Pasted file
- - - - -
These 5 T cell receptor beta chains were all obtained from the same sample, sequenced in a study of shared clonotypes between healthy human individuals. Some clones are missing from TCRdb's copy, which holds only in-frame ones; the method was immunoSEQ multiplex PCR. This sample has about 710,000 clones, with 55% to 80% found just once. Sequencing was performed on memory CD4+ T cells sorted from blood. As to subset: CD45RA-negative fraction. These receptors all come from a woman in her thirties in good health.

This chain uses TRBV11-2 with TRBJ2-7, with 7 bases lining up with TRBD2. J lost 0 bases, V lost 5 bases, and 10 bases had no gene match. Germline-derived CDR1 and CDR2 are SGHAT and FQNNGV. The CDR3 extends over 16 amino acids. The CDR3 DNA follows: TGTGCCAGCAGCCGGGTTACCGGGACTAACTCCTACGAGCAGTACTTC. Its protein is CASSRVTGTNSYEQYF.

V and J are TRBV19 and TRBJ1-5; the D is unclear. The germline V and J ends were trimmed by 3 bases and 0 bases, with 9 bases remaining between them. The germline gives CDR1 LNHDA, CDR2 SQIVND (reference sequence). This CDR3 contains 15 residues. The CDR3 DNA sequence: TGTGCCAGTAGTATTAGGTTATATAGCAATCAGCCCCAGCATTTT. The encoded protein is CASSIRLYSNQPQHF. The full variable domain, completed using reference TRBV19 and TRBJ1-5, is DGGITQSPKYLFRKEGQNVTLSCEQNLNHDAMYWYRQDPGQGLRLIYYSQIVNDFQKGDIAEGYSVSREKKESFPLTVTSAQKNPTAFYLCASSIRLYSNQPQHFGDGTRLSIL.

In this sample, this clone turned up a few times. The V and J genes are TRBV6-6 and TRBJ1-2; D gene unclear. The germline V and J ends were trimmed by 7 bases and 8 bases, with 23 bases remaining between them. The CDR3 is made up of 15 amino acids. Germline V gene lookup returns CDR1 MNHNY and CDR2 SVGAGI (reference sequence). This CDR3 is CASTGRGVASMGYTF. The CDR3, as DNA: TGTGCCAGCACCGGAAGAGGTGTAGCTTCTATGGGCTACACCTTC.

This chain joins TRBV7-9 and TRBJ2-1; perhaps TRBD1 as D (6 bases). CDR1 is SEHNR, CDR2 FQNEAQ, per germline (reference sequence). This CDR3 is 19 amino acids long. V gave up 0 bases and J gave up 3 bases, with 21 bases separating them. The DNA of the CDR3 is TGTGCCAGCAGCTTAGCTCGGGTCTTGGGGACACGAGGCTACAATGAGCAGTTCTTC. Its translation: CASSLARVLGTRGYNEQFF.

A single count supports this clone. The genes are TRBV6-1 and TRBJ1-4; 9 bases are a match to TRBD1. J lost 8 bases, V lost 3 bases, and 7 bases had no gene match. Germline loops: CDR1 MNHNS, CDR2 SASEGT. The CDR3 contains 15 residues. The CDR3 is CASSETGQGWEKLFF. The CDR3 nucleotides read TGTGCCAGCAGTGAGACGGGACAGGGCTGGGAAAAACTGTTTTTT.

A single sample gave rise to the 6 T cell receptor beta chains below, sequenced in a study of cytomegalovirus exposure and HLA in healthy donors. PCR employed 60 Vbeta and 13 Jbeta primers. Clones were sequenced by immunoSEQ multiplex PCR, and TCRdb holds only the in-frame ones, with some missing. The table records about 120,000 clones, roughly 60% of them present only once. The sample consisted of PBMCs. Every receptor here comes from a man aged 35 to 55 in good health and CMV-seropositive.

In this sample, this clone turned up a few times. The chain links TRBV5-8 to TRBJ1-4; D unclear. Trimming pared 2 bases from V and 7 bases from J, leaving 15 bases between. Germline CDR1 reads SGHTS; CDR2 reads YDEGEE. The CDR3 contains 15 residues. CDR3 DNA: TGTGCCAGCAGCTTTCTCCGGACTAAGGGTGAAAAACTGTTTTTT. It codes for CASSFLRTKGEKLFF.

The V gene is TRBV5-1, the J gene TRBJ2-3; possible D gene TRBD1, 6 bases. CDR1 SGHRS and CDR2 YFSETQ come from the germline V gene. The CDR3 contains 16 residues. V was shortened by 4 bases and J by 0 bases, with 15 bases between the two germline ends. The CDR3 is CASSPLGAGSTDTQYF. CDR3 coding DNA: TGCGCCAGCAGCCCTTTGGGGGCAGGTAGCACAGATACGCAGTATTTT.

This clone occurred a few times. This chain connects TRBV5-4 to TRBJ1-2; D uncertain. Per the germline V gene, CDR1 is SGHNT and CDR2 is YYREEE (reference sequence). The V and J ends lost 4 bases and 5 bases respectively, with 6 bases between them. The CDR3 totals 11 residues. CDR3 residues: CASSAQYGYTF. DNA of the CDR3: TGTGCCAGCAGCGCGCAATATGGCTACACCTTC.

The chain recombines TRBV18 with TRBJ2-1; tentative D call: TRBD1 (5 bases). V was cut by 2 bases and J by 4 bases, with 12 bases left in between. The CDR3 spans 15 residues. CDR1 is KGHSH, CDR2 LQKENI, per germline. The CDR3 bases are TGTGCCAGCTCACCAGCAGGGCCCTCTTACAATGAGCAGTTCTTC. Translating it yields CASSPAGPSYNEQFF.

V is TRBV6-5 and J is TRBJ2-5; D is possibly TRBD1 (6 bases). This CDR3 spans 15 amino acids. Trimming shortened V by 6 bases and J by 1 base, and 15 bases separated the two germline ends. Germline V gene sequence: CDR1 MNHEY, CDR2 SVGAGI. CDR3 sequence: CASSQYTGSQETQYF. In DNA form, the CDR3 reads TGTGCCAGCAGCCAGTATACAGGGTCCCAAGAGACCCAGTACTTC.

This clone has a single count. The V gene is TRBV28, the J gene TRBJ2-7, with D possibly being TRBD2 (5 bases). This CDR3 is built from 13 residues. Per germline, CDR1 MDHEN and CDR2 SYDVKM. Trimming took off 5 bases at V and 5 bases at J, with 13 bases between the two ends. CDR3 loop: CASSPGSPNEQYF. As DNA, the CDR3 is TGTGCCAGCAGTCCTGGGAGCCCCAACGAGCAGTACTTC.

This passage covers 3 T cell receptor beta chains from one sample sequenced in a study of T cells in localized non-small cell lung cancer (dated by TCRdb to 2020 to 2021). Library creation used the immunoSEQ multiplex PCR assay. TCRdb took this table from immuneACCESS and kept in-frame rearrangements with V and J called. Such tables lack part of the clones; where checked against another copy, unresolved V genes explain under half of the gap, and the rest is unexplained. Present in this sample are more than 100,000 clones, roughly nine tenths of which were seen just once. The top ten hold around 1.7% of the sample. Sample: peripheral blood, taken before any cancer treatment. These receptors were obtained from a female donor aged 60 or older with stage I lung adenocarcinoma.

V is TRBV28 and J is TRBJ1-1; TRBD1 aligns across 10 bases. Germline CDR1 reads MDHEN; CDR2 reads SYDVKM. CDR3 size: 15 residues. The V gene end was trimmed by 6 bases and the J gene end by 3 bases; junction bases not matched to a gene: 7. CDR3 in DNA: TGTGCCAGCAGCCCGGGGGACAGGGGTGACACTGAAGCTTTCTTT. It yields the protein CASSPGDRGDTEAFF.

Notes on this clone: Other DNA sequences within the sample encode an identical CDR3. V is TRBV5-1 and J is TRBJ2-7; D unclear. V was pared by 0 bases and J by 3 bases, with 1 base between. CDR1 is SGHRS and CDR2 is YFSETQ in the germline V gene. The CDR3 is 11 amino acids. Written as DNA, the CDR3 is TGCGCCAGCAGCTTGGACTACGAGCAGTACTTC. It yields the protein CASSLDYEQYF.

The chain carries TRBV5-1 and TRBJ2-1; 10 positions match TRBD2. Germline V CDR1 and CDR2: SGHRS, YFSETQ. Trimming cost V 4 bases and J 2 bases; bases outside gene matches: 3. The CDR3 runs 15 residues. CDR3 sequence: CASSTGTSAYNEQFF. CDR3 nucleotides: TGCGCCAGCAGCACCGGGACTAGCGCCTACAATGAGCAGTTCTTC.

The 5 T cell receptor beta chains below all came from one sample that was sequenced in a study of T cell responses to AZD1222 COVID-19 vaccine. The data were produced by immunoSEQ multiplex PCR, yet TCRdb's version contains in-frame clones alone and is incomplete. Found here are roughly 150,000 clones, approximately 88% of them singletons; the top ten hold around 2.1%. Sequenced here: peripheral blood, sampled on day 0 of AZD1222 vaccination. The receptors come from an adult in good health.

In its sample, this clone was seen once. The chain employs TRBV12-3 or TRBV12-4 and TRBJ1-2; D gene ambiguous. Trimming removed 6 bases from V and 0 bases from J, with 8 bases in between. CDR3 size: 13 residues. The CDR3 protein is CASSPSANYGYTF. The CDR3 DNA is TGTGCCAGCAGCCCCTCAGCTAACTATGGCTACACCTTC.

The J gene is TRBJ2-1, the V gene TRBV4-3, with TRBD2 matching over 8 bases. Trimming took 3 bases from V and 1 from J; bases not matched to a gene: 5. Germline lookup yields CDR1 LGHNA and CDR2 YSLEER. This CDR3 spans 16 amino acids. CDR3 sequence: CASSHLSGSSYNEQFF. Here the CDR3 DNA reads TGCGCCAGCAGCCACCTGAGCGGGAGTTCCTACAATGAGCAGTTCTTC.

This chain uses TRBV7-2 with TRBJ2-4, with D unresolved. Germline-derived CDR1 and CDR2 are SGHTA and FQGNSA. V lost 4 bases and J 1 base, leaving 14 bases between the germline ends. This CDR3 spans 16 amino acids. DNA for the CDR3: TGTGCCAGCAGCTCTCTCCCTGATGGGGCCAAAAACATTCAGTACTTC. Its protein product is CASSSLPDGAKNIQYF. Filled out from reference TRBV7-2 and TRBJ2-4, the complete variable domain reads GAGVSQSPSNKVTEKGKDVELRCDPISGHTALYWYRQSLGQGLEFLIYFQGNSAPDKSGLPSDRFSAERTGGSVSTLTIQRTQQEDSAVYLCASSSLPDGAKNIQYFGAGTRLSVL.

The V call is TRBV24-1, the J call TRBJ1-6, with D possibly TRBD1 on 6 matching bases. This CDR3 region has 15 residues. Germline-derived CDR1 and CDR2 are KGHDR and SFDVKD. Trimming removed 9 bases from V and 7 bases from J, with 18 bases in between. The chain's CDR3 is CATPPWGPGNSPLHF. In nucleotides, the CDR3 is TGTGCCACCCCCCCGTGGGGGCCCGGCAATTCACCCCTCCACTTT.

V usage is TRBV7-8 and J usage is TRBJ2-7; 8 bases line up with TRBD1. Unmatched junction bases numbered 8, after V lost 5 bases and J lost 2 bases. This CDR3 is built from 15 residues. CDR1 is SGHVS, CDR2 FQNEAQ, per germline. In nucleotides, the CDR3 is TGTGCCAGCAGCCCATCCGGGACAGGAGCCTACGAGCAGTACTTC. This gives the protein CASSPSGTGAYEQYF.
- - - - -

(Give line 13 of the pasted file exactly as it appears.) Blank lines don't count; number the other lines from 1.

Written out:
This clone has a single count. The V gene is TRBV28, the J gene TRBJ2-7, with D possibly being TRBD2 (5 bases). This CDR3 is built from 13 residues. Per germline, CDR1 MDHEN and CDR2 SYDVKM. Trimming took off 5 bases at V and 5 bases at J, with 13 bases between the two ends. CDR3 loop: CASSPGSPNEQYF. As DNA, the CDR3 is TGTGCCAGCAGTCCTGGGAGCCCCAACGAGCAGTACTTC.